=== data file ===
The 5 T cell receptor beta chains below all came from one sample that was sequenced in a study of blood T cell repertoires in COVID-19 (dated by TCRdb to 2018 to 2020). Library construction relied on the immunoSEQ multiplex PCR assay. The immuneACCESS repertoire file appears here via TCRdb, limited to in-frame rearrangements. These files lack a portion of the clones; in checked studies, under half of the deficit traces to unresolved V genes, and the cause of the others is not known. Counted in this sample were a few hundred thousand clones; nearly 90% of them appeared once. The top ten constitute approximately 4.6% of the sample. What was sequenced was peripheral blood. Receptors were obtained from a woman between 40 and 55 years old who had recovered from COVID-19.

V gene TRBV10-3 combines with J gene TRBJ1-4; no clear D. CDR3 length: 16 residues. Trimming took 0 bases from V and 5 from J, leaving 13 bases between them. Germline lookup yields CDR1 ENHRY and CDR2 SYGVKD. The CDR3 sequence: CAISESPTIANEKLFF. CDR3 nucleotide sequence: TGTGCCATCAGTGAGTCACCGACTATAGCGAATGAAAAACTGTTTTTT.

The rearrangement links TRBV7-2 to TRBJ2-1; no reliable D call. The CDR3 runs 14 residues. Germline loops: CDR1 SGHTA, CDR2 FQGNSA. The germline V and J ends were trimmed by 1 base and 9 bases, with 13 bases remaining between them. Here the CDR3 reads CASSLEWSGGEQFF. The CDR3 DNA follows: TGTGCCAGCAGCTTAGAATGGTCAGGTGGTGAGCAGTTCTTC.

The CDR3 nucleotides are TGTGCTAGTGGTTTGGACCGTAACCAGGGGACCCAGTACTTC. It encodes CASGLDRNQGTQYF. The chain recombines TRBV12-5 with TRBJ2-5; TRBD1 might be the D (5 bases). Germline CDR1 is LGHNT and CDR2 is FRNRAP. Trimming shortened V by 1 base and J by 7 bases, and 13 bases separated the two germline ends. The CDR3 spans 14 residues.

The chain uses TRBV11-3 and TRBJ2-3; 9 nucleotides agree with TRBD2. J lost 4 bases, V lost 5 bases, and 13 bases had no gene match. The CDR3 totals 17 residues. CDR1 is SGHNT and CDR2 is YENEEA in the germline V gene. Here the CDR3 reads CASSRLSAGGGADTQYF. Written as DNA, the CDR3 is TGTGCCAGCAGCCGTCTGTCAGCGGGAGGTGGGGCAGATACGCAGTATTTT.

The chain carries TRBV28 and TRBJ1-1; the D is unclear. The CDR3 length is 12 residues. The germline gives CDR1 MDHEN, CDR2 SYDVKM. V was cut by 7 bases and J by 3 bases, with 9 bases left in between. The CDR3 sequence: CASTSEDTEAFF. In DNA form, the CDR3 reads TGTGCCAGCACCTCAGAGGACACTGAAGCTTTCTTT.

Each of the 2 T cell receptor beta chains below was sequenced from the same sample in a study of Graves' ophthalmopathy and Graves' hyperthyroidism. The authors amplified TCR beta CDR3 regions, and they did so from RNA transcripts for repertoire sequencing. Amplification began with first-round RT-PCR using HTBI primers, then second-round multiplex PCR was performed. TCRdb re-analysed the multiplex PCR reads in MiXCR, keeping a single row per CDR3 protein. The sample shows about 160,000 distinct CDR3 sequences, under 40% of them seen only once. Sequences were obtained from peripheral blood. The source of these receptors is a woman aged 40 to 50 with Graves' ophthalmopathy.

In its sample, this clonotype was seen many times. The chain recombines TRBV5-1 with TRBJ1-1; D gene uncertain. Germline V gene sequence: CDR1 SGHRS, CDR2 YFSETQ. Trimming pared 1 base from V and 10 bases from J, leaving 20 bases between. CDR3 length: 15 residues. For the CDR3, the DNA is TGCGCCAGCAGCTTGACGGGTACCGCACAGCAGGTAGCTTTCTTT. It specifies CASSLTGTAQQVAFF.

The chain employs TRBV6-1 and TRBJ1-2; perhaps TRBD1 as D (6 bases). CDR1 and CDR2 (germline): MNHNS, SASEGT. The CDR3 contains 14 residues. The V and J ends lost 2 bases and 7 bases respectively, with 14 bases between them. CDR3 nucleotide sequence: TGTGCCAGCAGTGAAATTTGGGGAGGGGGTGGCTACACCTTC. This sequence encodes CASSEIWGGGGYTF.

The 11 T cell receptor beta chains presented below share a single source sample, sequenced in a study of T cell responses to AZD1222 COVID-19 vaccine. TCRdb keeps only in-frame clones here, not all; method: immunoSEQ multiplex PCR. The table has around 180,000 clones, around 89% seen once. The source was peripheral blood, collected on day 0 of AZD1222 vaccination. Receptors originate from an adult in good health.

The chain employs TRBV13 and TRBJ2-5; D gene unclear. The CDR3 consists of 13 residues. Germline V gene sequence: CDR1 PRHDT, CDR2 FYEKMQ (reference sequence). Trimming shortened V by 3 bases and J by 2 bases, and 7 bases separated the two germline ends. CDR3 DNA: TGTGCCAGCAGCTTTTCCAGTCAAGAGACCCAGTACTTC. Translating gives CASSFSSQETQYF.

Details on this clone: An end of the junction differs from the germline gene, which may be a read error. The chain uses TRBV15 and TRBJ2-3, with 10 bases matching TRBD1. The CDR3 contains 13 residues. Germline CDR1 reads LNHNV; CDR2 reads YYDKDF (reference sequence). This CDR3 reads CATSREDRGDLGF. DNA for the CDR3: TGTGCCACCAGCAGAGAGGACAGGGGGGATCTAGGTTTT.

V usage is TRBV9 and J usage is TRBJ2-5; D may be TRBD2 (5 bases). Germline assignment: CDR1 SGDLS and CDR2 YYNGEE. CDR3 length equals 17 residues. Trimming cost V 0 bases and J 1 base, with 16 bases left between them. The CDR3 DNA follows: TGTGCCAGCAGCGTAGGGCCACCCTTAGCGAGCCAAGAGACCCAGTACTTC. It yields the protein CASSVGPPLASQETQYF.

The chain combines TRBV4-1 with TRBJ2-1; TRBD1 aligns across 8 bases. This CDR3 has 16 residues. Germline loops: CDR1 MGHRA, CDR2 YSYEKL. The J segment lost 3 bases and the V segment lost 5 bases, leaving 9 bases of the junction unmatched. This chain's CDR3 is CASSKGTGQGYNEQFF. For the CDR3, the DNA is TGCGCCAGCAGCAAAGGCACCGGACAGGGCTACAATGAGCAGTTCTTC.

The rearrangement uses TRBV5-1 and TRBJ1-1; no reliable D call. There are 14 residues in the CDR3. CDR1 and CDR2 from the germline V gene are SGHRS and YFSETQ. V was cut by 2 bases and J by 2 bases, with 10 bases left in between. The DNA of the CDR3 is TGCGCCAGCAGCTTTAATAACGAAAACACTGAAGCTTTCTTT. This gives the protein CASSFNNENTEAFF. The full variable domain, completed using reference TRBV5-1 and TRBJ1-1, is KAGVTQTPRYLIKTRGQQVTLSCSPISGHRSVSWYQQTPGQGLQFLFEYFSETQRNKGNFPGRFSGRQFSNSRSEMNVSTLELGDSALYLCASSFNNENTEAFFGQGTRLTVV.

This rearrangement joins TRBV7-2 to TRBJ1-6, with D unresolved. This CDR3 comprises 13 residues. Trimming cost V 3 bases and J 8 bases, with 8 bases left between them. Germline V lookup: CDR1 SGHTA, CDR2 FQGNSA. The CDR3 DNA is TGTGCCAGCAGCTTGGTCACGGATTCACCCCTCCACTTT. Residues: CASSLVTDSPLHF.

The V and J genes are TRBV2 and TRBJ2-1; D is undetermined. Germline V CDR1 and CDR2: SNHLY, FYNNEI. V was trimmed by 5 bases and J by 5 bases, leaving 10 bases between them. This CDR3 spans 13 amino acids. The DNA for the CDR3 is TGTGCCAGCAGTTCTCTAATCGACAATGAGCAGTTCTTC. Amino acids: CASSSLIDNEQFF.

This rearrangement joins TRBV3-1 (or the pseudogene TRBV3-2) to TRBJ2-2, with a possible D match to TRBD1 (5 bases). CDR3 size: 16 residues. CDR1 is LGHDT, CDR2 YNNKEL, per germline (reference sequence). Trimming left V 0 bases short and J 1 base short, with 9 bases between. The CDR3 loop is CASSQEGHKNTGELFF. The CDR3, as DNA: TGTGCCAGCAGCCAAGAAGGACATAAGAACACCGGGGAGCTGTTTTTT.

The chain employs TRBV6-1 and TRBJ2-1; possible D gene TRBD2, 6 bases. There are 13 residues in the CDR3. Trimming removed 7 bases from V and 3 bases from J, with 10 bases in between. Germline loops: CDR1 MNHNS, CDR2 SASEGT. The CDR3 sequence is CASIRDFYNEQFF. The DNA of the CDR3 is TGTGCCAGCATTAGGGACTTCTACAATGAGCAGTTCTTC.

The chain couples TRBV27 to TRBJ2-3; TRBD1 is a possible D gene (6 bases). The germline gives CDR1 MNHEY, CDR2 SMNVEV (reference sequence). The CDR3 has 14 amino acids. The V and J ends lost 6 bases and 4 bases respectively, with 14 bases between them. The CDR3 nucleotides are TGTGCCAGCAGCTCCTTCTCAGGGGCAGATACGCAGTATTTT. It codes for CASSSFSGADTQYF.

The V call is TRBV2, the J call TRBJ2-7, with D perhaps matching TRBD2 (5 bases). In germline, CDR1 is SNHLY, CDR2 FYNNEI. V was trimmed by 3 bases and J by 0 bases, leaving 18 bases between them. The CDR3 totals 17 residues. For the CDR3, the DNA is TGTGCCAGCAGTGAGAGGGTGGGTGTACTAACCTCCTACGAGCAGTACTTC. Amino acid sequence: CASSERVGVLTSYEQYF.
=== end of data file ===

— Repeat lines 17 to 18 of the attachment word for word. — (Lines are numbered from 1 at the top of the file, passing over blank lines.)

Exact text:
The V and J genes are TRBV2 and TRBJ2-1; D is undetermined. Germline V CDR1 and CDR2: SNHLY, FYNNEI. V was trimmed by 5 bases and J by 5 bases, leaving 10 bases between them. This CDR3 spans 13 amino acids. The DNA for the CDR3 is TGTGCCAGCAGTTCTCTAATCGACAATGAGCAGTTCTTC. Amino acids: CASSSLIDNEQFF.

This rearrangement joins TRBV3-1 (or the pseudogene TRBV3-2) to TRBJ2-2, with a possible D match to TRBD1 (5 bases). CDR3 size: 16 residues. CDR1 is LGHDT, CDR2 YNNKEL, per germline (reference sequence). Trimming left V 0 bases short and J 1 base short, with 9 bases between. The CDR3 loop is CASSQEGHKNTGELFF. The CDR3, as DNA: TGTGCCAGCAGCCAAGAAGGACATAAGAACACCGGGGAGCTGTTTTTT.